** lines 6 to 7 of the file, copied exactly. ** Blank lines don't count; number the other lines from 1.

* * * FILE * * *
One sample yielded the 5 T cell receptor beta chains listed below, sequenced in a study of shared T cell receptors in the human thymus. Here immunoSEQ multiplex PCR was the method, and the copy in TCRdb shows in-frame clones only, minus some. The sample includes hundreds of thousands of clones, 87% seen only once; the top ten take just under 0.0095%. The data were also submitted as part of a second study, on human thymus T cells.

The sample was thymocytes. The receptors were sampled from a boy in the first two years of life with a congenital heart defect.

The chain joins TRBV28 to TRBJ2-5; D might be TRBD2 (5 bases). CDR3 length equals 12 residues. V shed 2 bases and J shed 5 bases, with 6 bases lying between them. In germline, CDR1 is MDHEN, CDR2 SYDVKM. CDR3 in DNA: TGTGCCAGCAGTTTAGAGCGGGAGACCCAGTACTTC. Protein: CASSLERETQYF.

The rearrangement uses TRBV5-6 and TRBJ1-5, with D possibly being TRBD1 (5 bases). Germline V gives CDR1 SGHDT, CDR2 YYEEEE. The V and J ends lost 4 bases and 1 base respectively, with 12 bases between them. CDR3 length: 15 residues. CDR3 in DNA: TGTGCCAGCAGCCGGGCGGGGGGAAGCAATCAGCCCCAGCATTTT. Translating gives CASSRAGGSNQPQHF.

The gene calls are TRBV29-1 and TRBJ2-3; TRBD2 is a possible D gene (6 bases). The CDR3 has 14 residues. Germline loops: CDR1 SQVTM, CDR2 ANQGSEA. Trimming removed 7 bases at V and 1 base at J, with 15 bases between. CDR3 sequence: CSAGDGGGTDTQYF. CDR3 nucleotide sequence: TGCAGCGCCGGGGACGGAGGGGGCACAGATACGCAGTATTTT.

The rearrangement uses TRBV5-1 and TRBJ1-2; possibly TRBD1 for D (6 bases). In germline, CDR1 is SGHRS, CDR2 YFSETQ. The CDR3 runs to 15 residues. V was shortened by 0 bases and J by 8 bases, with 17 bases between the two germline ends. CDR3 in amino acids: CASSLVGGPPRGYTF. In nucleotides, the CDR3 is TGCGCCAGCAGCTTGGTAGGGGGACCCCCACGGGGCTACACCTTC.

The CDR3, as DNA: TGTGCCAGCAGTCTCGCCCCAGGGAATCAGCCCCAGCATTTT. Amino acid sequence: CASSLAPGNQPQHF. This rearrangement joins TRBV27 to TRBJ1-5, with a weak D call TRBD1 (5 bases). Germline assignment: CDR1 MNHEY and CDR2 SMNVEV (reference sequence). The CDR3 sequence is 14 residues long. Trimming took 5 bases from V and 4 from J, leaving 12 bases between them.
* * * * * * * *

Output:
The rearrangement uses TRBV5-1 and TRBJ1-2; possibly TRBD1 for D (6 bases). In germline, CDR1 is SGHRS, CDR2 YFSETQ. The CDR3 runs to 15 residues. V was shortened by 0 bases and J by 8 bases, with 17 bases between the two germline ends. CDR3 in amino acids: CASSLVGGPPRGYTF. In nucleotides, the CDR3 is TGCGCCAGCAGCTTGGTAGGGGGACCCCCACGGGGCTACACCTTC.

The CDR3, as DNA: TGTGCCAGCAGTCTCGCCCCAGGGAATCAGCCCCAGCATTTT. Amino acid sequence: CASSLAPGNQPQHF. This rearrangement joins TRBV27 to TRBJ1-5, with a weak D call TRBD1 (5 bases). Germline assignment: CDR1 MNHEY and CDR2 SMNVEV (reference sequence). The CDR3 sequence is 14 residues long. Trimming took 5 bases from V and 4 from J, leaving 12 bases between them.